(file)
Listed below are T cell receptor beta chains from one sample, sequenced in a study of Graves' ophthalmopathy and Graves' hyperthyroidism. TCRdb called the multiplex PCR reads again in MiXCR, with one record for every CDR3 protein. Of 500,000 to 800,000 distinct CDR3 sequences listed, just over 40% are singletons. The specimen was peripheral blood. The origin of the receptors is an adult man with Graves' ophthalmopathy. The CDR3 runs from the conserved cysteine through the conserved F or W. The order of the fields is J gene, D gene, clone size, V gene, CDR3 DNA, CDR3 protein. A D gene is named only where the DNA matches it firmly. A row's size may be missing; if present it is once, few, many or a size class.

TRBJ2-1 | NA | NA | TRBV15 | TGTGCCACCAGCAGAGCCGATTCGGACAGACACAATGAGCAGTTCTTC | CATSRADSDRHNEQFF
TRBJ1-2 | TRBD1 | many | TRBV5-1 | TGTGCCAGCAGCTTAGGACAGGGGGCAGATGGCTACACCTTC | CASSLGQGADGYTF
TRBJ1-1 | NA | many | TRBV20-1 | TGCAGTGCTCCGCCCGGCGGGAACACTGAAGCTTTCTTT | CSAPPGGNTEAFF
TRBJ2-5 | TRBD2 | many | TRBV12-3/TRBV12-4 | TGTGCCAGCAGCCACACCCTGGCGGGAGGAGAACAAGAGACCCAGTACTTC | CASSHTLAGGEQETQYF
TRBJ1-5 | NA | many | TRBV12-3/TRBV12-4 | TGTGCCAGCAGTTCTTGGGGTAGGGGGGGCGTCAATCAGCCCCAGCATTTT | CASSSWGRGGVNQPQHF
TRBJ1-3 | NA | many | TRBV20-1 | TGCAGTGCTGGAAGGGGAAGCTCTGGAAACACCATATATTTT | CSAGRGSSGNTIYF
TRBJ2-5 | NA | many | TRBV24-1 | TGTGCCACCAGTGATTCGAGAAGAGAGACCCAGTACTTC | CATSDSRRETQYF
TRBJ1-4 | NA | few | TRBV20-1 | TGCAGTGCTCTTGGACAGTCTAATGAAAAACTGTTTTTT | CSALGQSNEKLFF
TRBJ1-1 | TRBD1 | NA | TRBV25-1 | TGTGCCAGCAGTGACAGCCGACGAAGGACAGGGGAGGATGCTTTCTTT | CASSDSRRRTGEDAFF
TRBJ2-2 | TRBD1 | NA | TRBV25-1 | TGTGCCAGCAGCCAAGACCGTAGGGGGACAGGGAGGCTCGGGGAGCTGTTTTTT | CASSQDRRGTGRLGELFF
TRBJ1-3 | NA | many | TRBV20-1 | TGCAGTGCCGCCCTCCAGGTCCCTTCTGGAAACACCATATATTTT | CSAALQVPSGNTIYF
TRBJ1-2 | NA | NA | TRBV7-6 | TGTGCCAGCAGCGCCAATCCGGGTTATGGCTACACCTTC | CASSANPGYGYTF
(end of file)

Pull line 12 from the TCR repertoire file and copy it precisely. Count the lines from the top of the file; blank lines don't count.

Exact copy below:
TRBJ1-3 | NA | many | TRBV20-1 | TGCAGTGCCGCCCTCCAGGTCCCTTCTGGAAACACCATATATTTT | CSAALQVPSGNTIYF